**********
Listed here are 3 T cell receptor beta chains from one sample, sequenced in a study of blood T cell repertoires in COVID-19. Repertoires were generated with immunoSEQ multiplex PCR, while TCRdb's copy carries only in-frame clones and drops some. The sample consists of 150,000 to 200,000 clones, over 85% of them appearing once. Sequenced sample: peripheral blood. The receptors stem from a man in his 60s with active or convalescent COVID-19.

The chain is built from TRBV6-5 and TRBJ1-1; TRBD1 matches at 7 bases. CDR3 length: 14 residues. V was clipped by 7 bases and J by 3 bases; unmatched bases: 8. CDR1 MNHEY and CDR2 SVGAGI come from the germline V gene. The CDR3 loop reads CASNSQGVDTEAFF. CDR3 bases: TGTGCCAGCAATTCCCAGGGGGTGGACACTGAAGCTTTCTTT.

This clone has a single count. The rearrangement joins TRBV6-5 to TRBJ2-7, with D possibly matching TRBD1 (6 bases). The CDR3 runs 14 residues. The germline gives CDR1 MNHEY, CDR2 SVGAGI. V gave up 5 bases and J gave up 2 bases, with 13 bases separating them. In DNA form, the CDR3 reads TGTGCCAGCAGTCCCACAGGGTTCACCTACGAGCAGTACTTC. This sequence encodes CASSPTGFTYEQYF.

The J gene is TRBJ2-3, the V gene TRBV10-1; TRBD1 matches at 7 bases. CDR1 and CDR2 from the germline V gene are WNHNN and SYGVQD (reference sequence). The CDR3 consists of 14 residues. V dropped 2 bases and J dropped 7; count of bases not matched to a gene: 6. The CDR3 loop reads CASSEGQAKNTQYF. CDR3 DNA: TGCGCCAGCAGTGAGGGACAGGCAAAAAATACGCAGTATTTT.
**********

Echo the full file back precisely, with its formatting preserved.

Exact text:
Listed here are 3 T cell receptor beta chains from one sample, sequenced in a study of blood T cell repertoires in COVID-19. Repertoires were generated with immunoSEQ multiplex PCR, while TCRdb's copy carries only in-frame clones and drops some. The sample consists of 150,000 to 200,000 clones, over 85% of them appearing once. Sequenced sample: peripheral blood. The receptors stem from a man in his 60s with active or convalescent COVID-19.

The chain is built from TRBV6-5 and TRBJ1-1; TRBD1 matches at 7 bases. CDR3 length: 14 residues. V was clipped by 7 bases and J by 3 bases; unmatched bases: 8. CDR1 MNHEY and CDR2 SVGAGI come from the germline V gene. The CDR3 loop reads CASNSQGVDTEAFF. CDR3 bases: TGTGCCAGCAATTCCCAGGGGGTGGACACTGAAGCTTTCTTT.

This clone has a single count. The rearrangement joins TRBV6-5 to TRBJ2-7, with D possibly matching TRBD1 (6 bases). The CDR3 runs 14 residues. The germline gives CDR1 MNHEY, CDR2 SVGAGI. V gave up 5 bases and J gave up 2 bases, with 13 bases separating them. In DNA form, the CDR3 reads TGTGCCAGCAGTCCCACAGGGTTCACCTACGAGCAGTACTTC. This sequence encodes CASSPTGFTYEQYF.

The J gene is TRBJ2-3, the V gene TRBV10-1; TRBD1 matches at 7 bases. CDR1 and CDR2 from the germline V gene are WNHNN and SYGVQD (reference sequence). The CDR3 consists of 14 residues. V dropped 2 bases and J dropped 7; count of bases not matched to a gene: 6. The CDR3 loop reads CASSEGQAKNTQYF. CDR3 DNA: TGCGCCAGCAGTGAGGGACAGGCAAAAAATACGCAGTATTTT.